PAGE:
2. How will you make a difference to the school
3. Career progress
4. Career goals

If not asked, the onus is on you to find a suitable place to fit in the answers for these questions.

Putting it down in writing really helps to clear out the fuzz in your mind. You may not yet know the stylistic aspects of how you are going to present each essay. Still, create a separate file for each of your essays and jot down an outline for each.
You can then build on this outline to create bullet points, and then rearrange them to have a good sequence. This is the most visual way to make your story unfold before your eyes even before you write it.

Flesh it out...
Now your content is ready. It is now time to convert your essay into logical paragraphs. Paying attention to tense, grammar and voice (as elaborated below) convert your bullet points to complete sentences. When arranging your content in paragraphs make sure one flows into the next. You can use your introduction to set the stage for the essay, to inform the reader as to what to expect. Or you could begin with a bang like the opening of a dramatic scene. The same goes for the conclusion, you can use to summarize or to finish with a flourish. Simply use your imagination!

Embellish your essay...
The rest of the work is decorative. You can add quotations, sub-headings, conversations, citations et al. If the online application preserves the formatting then you can bold, italicize, use 5 different fonts, indent, subscript, superscript, whatever you please!

Written Language
Mind the language in your essays. While it is important to write in your true voice, you simply cannot be completely colloquial or have sloppy grammar in your essays. It is not necessary to use flashy, flowery, exotic words in your essays. The primary aim is to get the point across. Impressing the reader with your linguistic genius is only a fringe benefit :D. A purely functional vocabulary is more than enough to write a good essay. The idea is to make the reader feel you are talking to him/her, to create this effect you need to take care of 2 things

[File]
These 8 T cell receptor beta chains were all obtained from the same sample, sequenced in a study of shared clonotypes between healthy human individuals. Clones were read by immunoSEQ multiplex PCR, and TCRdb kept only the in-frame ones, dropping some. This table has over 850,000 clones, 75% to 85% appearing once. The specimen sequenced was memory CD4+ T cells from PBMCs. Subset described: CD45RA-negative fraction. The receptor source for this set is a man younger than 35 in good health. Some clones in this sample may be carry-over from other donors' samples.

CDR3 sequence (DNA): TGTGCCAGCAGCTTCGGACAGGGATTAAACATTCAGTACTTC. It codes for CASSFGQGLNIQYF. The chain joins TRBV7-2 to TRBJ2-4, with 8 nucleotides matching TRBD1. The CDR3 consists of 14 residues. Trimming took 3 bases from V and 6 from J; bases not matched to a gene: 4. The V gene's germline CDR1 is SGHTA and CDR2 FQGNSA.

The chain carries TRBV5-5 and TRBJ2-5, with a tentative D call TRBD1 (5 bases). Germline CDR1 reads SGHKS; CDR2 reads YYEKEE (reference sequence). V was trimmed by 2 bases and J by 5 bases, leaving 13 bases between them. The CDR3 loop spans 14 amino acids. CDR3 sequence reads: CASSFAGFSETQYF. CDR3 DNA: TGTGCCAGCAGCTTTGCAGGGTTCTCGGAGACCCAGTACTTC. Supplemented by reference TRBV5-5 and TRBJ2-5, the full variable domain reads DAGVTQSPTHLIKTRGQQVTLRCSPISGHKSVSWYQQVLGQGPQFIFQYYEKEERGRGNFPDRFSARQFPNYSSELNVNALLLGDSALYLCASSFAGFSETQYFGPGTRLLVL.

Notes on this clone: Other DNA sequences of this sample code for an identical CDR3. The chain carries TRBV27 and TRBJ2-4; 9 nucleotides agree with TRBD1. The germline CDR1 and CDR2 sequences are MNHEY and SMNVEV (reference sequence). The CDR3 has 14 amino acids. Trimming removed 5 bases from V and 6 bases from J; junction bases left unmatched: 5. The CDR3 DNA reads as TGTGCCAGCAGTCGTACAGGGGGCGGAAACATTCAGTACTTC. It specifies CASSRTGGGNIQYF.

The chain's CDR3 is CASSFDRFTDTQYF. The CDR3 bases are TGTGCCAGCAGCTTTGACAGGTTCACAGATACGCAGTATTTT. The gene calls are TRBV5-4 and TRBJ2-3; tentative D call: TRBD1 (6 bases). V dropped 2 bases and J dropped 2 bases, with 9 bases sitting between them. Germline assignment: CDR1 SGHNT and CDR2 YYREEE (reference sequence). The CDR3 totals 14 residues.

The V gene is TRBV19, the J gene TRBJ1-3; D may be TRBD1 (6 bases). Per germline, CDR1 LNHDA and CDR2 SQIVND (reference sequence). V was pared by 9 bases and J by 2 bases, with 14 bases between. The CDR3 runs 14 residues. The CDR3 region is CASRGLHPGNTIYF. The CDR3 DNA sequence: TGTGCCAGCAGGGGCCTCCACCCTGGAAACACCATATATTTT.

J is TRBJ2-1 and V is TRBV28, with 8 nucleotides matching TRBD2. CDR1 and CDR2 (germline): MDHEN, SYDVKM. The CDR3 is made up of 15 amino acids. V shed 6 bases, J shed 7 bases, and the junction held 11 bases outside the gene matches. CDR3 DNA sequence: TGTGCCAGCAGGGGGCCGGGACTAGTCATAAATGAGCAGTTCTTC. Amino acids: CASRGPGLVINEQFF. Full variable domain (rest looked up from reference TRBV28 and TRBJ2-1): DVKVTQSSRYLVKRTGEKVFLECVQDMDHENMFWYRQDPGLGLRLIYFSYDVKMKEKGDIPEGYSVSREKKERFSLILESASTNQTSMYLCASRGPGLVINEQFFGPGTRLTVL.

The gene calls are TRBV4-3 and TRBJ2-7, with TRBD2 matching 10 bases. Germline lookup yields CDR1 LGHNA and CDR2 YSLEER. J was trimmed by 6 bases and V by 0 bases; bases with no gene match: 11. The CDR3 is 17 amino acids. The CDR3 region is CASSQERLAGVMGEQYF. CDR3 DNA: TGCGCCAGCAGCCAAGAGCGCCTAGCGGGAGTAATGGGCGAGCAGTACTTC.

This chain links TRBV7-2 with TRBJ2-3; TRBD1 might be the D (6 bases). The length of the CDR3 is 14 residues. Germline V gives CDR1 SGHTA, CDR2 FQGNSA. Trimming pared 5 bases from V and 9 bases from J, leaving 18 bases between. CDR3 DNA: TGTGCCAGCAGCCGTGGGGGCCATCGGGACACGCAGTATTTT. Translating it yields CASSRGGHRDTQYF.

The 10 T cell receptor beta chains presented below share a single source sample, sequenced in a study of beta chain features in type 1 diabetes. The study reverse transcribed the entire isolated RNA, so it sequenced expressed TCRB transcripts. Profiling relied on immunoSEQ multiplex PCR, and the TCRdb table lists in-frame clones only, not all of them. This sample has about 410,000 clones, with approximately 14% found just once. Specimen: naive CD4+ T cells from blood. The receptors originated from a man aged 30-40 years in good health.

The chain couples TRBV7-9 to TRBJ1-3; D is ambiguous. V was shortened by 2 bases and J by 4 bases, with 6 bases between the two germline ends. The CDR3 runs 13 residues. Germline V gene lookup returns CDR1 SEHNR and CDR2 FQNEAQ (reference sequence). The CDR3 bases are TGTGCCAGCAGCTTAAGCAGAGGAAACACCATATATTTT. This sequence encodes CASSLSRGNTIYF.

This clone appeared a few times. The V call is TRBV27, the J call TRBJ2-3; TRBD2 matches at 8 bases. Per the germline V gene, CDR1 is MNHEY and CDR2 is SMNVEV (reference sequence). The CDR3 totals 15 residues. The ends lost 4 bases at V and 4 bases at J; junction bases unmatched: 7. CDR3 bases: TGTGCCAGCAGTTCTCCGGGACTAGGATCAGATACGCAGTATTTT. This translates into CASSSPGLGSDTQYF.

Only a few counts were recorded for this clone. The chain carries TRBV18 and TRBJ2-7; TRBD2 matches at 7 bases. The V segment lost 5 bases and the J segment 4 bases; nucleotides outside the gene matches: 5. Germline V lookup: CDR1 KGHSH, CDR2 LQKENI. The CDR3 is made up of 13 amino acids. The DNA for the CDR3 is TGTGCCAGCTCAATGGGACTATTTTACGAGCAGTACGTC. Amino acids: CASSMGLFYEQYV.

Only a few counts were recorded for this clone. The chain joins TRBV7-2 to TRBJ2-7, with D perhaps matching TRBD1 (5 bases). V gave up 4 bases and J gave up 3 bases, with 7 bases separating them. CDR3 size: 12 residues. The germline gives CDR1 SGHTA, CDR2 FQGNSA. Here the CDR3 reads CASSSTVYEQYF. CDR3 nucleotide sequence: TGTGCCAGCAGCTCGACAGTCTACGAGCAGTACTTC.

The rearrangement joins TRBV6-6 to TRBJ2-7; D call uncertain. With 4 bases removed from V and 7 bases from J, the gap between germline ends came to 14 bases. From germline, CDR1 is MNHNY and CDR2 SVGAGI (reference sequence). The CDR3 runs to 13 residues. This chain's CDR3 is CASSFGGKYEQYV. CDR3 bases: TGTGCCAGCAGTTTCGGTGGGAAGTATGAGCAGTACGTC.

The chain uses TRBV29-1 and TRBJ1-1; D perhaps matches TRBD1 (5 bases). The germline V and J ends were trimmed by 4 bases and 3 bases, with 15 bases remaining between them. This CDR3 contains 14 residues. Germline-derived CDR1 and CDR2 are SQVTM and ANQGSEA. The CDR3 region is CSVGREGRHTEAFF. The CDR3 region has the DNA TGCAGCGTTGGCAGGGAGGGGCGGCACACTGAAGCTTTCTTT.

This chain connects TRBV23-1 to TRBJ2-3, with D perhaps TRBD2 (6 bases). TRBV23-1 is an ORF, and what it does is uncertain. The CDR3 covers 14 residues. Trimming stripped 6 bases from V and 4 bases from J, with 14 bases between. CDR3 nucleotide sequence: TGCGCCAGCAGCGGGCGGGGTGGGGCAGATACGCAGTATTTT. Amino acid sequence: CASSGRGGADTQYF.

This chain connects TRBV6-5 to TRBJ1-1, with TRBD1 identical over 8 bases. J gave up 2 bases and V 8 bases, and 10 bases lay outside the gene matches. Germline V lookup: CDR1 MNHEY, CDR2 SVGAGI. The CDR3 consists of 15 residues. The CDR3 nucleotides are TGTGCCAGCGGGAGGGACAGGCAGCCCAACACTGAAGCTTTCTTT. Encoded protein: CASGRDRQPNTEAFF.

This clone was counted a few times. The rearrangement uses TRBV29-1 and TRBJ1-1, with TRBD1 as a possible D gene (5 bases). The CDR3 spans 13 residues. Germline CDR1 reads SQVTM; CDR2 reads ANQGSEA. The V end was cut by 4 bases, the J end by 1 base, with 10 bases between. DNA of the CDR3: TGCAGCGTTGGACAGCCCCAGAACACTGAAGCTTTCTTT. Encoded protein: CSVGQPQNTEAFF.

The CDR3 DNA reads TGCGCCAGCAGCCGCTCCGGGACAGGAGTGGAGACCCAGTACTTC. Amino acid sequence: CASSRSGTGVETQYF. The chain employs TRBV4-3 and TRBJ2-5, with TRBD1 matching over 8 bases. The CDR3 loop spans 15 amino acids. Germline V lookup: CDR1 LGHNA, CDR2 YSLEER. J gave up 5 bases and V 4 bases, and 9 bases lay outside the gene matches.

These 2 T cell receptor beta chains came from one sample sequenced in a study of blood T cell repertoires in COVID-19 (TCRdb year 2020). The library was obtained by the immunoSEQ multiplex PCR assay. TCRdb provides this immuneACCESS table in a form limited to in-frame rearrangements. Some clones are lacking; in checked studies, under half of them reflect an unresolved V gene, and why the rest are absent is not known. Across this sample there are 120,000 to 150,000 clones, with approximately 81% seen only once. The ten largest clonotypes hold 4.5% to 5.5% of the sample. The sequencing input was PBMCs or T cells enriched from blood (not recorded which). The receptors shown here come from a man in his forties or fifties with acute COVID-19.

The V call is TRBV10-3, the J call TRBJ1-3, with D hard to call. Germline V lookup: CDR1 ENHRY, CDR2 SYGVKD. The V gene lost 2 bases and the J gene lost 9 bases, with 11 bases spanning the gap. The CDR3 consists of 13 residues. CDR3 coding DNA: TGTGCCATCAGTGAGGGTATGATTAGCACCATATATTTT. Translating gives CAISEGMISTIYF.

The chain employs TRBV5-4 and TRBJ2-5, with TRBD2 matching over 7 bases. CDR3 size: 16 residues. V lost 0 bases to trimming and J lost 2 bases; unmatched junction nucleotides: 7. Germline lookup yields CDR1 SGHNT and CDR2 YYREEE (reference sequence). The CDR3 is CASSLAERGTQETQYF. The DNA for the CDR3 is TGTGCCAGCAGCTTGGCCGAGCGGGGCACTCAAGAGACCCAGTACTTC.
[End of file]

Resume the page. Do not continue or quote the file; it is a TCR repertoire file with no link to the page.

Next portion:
a) Active voice
As far as possible use active voice in your essays. Essays in passive voice sound like technical specifications. I'm sure techies will understand what I mean here. Active voice is more personal and speech-like.

b) Tense
Take care to see that your essay has uniformity of tense and smooth transition between tenses when needed.

  • Slang is blasphemous
  • Passive voice is a little inhuman :D
  • Grammar is important. Period.
  • You are expected to know your spellings. Don't trust the spell checker in your word processor.
  • Paragraphs make the reader's life easy.
  • Shorter sentences improve readability and sustain the reader's attention
  • Choose between British and American English and stick to it.
  • Punctuate your essays!

You can be humorous, witty, poetic, prosaic, lyrical, formal, semi-formal, technical, didactic, narrative, conversational etc. etc. Take your pick. But make sure it works well. Don't allow your essay to become a bad joke or a tiresome monologue or a constipated technical document.

Keep your audience in mind
Remember that your reader need not be familiar with your industry/ your extracurriculars. So unexpanded abbreviations are a big no-no. While quoting examples remember to give some context to the reader. Explain the hierarchy of your team to demonstrate where you fit in. Do not ramble away technical details of your project. If you are saying something which is culturally very specific to your country, take a couple of lines to explain it to your reader. To cut it short, empathize with your readers. Do not bombard them with jargon and hence give them a chance to question your ability to be sensitive in a diverse cultural environment (namely, B-School).

Sob stories
When it comes to failure related questions, DO NOT rant, crib, whine, pass the blame or make lame excuses. Sob stories make the reader question your leadership skills, adaptability in a team and your maturity level. State the facts as they are and focus on what you are doing/did to overcome your setbacks/failures. Openly admit your weaknesses and describe how you are addressing them. Show the adcom you are mature and down to earth.

Being unclear about what you want to do post-MBA and hence speculating a little about your future is one thing. But fibbing about your past and cooking up achievements is another thing altogether. A "story" may sell, but is the dishonesty really worth it? This is a question of personal ethics and I will leave it at that.

So... Happy Writing!

PS: I will write a separate post on reviewing essays and deciding who reviews your essays.